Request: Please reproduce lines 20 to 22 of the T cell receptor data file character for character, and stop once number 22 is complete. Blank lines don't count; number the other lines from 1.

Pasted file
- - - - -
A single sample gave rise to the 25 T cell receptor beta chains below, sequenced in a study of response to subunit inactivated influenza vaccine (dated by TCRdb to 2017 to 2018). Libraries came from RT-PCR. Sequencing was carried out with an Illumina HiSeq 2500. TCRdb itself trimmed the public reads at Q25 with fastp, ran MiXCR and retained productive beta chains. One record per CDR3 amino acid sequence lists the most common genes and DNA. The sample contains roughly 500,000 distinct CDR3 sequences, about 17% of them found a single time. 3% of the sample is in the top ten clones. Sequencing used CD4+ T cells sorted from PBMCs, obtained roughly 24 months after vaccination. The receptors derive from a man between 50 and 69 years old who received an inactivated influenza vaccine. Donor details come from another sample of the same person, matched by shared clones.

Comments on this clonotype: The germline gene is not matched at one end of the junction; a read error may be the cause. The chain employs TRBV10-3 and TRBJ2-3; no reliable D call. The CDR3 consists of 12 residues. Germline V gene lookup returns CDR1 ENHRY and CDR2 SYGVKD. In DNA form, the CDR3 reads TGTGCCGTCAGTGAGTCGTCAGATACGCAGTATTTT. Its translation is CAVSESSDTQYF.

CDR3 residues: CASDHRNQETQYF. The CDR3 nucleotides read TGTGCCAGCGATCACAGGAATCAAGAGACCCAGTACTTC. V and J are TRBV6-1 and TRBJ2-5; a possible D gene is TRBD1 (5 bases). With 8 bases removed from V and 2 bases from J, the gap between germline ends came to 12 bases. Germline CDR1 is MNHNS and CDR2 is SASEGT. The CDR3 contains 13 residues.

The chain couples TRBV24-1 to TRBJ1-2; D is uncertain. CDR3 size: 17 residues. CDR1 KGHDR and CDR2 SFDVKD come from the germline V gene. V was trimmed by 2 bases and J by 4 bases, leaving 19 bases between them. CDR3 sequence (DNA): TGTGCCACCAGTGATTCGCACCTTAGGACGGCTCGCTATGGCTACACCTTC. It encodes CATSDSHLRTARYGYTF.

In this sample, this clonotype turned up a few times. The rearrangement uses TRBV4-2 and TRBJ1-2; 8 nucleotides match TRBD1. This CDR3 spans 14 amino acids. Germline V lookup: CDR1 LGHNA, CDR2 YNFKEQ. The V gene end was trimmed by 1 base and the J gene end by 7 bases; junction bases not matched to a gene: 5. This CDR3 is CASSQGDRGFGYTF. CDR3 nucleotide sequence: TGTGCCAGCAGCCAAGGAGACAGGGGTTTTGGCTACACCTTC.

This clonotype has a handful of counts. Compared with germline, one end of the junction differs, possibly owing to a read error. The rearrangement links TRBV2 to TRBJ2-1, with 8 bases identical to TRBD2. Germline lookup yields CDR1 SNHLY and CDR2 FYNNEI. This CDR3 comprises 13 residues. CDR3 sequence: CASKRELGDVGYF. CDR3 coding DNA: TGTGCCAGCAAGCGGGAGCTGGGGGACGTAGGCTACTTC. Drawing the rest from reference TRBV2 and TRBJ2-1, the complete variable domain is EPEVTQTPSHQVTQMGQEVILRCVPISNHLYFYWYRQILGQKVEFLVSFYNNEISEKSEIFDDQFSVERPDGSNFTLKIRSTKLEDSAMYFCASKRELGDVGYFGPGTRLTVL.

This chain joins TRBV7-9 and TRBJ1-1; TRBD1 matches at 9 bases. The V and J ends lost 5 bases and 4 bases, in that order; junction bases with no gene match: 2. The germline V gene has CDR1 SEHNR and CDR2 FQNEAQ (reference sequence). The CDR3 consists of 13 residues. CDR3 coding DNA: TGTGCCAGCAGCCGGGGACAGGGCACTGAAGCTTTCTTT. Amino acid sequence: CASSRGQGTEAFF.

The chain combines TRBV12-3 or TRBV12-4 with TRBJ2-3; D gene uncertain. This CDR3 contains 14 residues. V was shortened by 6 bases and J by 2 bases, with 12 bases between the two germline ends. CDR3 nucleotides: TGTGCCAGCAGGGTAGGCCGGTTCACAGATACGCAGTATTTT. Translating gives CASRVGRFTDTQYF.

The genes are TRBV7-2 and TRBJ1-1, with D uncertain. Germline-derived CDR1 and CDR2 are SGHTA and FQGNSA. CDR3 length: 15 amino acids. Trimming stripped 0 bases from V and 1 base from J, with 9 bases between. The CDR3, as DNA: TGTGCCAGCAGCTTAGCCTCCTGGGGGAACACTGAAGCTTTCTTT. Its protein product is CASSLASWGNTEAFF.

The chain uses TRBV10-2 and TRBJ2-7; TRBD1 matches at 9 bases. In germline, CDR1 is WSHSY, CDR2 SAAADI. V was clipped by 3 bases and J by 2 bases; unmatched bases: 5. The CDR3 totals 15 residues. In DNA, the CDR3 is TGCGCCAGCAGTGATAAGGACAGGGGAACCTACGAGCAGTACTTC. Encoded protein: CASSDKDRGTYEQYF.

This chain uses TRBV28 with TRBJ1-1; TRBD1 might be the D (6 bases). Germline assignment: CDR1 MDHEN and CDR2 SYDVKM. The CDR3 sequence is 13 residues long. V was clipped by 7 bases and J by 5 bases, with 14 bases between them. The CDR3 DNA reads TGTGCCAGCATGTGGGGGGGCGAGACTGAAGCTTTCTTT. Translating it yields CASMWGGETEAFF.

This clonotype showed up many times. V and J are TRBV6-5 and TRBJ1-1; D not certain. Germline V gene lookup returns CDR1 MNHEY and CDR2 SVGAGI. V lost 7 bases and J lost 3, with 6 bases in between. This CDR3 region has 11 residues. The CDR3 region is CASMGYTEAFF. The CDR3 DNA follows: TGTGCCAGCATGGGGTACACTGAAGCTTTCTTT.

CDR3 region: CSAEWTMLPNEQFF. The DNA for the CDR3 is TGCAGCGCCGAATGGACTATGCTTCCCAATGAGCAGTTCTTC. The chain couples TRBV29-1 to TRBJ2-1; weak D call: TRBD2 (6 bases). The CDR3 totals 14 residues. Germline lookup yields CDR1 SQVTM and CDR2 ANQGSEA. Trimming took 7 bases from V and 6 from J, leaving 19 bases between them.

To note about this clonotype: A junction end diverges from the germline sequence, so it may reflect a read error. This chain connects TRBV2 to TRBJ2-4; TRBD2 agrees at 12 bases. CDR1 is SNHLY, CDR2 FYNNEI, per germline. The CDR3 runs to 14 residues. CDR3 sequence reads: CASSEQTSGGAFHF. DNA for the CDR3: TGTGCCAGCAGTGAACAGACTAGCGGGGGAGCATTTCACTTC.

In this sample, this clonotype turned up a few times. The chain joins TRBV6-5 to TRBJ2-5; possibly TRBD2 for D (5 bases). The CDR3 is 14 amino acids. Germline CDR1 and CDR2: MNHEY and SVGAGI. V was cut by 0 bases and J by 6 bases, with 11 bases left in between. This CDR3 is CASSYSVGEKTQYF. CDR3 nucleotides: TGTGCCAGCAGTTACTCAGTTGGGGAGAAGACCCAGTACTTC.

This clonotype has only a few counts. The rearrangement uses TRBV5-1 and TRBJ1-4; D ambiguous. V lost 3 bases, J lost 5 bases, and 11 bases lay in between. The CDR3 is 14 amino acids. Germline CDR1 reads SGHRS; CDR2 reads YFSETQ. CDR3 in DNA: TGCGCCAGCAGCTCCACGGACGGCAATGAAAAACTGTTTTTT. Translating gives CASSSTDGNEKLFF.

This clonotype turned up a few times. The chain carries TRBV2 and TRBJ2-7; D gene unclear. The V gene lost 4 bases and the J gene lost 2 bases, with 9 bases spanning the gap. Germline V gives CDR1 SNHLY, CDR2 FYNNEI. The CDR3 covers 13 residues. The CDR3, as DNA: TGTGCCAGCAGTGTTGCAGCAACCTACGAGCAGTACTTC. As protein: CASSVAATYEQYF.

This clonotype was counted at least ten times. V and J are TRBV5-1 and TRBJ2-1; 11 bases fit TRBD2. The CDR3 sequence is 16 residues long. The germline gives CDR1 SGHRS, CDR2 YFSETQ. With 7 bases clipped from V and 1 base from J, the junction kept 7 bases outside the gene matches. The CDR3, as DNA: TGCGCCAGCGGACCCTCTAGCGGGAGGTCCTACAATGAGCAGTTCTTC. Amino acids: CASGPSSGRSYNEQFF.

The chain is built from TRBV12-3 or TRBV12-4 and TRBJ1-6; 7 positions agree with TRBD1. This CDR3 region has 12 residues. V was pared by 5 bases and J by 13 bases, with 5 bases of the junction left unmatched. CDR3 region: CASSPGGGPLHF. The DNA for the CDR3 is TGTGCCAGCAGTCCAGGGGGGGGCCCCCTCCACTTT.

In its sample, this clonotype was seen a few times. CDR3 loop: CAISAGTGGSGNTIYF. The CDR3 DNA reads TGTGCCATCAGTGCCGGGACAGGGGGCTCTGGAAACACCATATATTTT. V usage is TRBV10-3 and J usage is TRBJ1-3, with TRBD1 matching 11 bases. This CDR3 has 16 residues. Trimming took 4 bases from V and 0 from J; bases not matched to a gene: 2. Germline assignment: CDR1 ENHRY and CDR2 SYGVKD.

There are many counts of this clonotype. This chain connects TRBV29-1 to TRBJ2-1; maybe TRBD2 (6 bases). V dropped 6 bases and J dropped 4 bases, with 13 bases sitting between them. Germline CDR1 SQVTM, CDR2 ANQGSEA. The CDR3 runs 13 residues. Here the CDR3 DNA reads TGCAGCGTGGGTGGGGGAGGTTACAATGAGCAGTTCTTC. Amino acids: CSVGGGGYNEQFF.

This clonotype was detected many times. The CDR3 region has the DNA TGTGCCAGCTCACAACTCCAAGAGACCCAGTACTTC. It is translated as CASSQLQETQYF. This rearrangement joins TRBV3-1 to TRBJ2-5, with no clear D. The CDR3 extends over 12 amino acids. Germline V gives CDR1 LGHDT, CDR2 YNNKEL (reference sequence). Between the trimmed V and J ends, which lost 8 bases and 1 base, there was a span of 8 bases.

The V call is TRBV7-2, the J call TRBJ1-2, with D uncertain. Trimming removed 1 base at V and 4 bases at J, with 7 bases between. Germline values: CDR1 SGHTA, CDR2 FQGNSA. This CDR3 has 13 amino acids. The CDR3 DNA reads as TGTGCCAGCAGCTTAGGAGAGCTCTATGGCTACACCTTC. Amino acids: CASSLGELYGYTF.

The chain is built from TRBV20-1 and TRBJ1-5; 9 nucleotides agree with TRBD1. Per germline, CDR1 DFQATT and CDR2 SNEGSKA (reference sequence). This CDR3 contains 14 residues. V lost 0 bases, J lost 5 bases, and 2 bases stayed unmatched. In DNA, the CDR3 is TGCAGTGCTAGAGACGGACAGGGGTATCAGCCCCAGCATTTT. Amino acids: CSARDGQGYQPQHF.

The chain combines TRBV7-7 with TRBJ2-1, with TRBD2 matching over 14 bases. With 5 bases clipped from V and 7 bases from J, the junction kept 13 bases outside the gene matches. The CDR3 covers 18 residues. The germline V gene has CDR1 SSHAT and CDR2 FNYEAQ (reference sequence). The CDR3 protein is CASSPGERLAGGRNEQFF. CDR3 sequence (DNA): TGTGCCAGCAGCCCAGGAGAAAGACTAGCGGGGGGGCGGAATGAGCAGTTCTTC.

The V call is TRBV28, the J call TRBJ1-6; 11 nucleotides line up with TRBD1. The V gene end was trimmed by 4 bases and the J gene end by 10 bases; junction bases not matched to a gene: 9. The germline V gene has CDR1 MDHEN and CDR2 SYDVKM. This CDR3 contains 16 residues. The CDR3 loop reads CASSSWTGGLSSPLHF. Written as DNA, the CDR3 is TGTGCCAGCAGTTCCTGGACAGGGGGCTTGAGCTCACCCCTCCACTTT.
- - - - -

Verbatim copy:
In its sample, this clonotype was seen a few times. CDR3 loop: CAISAGTGGSGNTIYF. The CDR3 DNA reads TGTGCCATCAGTGCCGGGACAGGGGGCTCTGGAAACACCATATATTTT. V usage is TRBV10-3 and J usage is TRBJ1-3, with TRBD1 matching 11 bases. This CDR3 has 16 residues. Trimming took 4 bases from V and 0 from J; bases not matched to a gene: 2. Germline assignment: CDR1 ENHRY and CDR2 SYGVKD.

There are many counts of this clonotype. This chain connects TRBV29-1 to TRBJ2-1; maybe TRBD2 (6 bases). V dropped 6 bases and J dropped 4 bases, with 13 bases sitting between them. Germline CDR1 SQVTM, CDR2 ANQGSEA. The CDR3 runs 13 residues. Here the CDR3 DNA reads TGCAGCGTGGGTGGGGGAGGTTACAATGAGCAGTTCTTC. Amino acids: CSVGGGGYNEQFF.

This clonotype was detected many times. The CDR3 region has the DNA TGTGCCAGCTCACAACTCCAAGAGACCCAGTACTTC. It is translated as CASSQLQETQYF. This rearrangement joins TRBV3-1 to TRBJ2-5, with no clear D. The CDR3 extends over 12 amino acids. Germline V gives CDR1 LGHDT, CDR2 YNNKEL (reference sequence). Between the trimmed V and J ends, which lost 8 bases and 1 base, there was a span of 8 bases.